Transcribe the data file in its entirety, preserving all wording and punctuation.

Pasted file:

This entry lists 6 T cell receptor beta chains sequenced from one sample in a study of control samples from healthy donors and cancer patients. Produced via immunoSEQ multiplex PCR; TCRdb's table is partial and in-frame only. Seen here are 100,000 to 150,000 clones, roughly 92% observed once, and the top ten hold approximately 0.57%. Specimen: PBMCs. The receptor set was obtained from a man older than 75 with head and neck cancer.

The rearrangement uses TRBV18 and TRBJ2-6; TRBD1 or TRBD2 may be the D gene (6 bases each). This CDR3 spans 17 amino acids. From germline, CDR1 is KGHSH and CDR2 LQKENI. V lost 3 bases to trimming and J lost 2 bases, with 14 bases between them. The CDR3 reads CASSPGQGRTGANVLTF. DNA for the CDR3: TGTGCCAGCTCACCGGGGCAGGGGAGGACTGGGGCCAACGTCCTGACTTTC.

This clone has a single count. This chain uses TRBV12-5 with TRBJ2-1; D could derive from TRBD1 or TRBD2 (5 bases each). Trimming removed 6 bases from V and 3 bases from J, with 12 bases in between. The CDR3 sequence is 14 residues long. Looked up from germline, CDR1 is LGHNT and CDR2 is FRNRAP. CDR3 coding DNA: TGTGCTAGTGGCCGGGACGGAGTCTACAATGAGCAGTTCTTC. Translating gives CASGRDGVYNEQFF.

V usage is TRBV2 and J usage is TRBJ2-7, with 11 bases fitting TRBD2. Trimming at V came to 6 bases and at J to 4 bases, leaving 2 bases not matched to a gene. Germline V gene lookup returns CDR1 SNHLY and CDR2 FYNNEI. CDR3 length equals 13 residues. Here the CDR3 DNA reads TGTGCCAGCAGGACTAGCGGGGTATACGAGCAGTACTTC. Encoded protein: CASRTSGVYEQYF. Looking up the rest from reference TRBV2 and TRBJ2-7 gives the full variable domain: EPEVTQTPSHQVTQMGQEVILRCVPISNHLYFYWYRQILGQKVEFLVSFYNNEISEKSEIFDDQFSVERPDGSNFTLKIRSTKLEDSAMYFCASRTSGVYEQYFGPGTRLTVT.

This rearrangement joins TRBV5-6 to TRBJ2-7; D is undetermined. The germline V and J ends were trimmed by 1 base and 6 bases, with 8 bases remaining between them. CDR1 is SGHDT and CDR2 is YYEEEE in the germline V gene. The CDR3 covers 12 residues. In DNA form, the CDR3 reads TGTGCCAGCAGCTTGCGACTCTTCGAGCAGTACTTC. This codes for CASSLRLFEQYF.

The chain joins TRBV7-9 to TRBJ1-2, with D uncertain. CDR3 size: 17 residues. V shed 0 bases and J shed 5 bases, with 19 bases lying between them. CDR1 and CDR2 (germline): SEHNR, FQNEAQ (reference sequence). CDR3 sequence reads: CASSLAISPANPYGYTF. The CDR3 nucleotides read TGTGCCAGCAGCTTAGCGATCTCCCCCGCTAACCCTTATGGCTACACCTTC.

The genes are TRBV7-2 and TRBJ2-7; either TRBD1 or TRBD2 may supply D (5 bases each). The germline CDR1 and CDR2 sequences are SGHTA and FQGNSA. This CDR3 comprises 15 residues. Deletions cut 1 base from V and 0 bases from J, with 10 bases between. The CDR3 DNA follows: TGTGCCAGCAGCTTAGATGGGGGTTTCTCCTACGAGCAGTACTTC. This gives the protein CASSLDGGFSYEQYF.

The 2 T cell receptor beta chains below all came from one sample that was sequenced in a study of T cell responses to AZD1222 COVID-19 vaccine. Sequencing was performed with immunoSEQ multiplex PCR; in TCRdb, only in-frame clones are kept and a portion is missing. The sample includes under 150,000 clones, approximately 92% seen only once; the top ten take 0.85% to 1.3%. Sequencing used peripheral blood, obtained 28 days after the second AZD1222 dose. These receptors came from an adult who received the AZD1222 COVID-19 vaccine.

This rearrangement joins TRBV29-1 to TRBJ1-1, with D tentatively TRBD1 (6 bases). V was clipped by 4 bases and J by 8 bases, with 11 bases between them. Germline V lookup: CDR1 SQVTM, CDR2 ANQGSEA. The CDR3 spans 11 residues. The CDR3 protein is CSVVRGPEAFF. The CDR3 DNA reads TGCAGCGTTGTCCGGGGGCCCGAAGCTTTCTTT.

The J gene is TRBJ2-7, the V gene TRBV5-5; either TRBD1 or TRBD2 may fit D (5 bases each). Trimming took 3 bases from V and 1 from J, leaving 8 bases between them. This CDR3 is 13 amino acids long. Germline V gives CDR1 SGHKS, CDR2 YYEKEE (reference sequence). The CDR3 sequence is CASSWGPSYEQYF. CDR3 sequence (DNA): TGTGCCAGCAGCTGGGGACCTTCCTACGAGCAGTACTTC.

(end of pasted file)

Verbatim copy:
This entry lists 6 T cell receptor beta chains sequenced from one sample in a study of control samples from healthy donors and cancer patients. Produced via immunoSEQ multiplex PCR; TCRdb's table is partial and in-frame only. Seen here are 100,000 to 150,000 clones, roughly 92% observed once, and the top ten hold approximately 0.57%. Specimen: PBMCs. The receptor set was obtained from a man older than 75 with head and neck cancer.

The rearrangement uses TRBV18 and TRBJ2-6; TRBD1 or TRBD2 may be the D gene (6 bases each). This CDR3 spans 17 amino acids. From germline, CDR1 is KGHSH and CDR2 LQKENI. V lost 3 bases to trimming and J lost 2 bases, with 14 bases between them. The CDR3 reads CASSPGQGRTGANVLTF. DNA for the CDR3: TGTGCCAGCTCACCGGGGCAGGGGAGGACTGGGGCCAACGTCCTGACTTTC.

This clone has a single count. This chain uses TRBV12-5 with TRBJ2-1; D could derive from TRBD1 or TRBD2 (5 bases each). Trimming removed 6 bases from V and 3 bases from J, with 12 bases in between. The CDR3 sequence is 14 residues long. Looked up from germline, CDR1 is LGHNT and CDR2 is FRNRAP. CDR3 coding DNA: TGTGCTAGTGGCCGGGACGGAGTCTACAATGAGCAGTTCTTC. Translating gives CASGRDGVYNEQFF.

V usage is TRBV2 and J usage is TRBJ2-7, with 11 bases fitting TRBD2. Trimming at V came to 6 bases and at J to 4 bases, leaving 2 bases not matched to a gene. Germline V gene lookup returns CDR1 SNHLY and CDR2 FYNNEI. CDR3 length equals 13 residues. Here the CDR3 DNA reads TGTGCCAGCAGGACTAGCGGGGTATACGAGCAGTACTTC. Encoded protein: CASRTSGVYEQYF. Looking up the rest from reference TRBV2 and TRBJ2-7 gives the full variable domain: EPEVTQTPSHQVTQMGQEVILRCVPISNHLYFYWYRQILGQKVEFLVSFYNNEISEKSEIFDDQFSVERPDGSNFTLKIRSTKLEDSAMYFCASRTSGVYEQYFGPGTRLTVT.

This rearrangement joins TRBV5-6 to TRBJ2-7; D is undetermined. The germline V and J ends were trimmed by 1 base and 6 bases, with 8 bases remaining between them. CDR1 is SGHDT and CDR2 is YYEEEE in the germline V gene. The CDR3 covers 12 residues. In DNA form, the CDR3 reads TGTGCCAGCAGCTTGCGACTCTTCGAGCAGTACTTC. This codes for CASSLRLFEQYF.

The chain joins TRBV7-9 to TRBJ1-2, with D uncertain. CDR3 size: 17 residues. V shed 0 bases and J shed 5 bases, with 19 bases lying between them. CDR1 and CDR2 (germline): SEHNR, FQNEAQ (reference sequence). CDR3 sequence reads: CASSLAISPANPYGYTF. The CDR3 nucleotides read TGTGCCAGCAGCTTAGCGATCTCCCCCGCTAACCCTTATGGCTACACCTTC.

The genes are TRBV7-2 and TRBJ2-7; either TRBD1 or TRBD2 may supply D (5 bases each). The germline CDR1 and CDR2 sequences are SGHTA and FQGNSA. This CDR3 comprises 15 residues. Deletions cut 1 base from V and 0 bases from J, with 10 bases between. The CDR3 DNA follows: TGTGCCAGCAGCTTAGATGGGGGTTTCTCCTACGAGCAGTACTTC. This gives the protein CASSLDGGFSYEQYF.

The 2 T cell receptor beta chains below all came from one sample that was sequenced in a study of T cell responses to AZD1222 COVID-19 vaccine. Sequencing was performed with immunoSEQ multiplex PCR; in TCRdb, only in-frame clones are kept and a portion is missing. The sample includes under 150,000 clones, approximately 92% seen only once; the top ten take 0.85% to 1.3%. Sequencing used peripheral blood, obtained 28 days after the second AZD1222 dose. These receptors came from an adult who received the AZD1222 COVID-19 vaccine.

This rearrangement joins TRBV29-1 to TRBJ1-1, with D tentatively TRBD1 (6 bases). V was clipped by 4 bases and J by 8 bases, with 11 bases between them. Germline V lookup: CDR1 SQVTM, CDR2 ANQGSEA. The CDR3 spans 11 residues. The CDR3 protein is CSVVRGPEAFF. The CDR3 DNA reads TGCAGCGTTGTCCGGGGGCCCGAAGCTTTCTTT.

The J gene is TRBJ2-7, the V gene TRBV5-5; either TRBD1 or TRBD2 may fit D (5 bases each). Trimming took 3 bases from V and 1 from J, leaving 8 bases between them. This CDR3 is 13 amino acids long. Germline V gives CDR1 SGHKS, CDR2 YYEKEE (reference sequence). The CDR3 sequence is CASSWGPSYEQYF. CDR3 sequence (DNA): TGTGCCAGCAGCTGGGGACCTTCCTACGAGCAGTACTTC.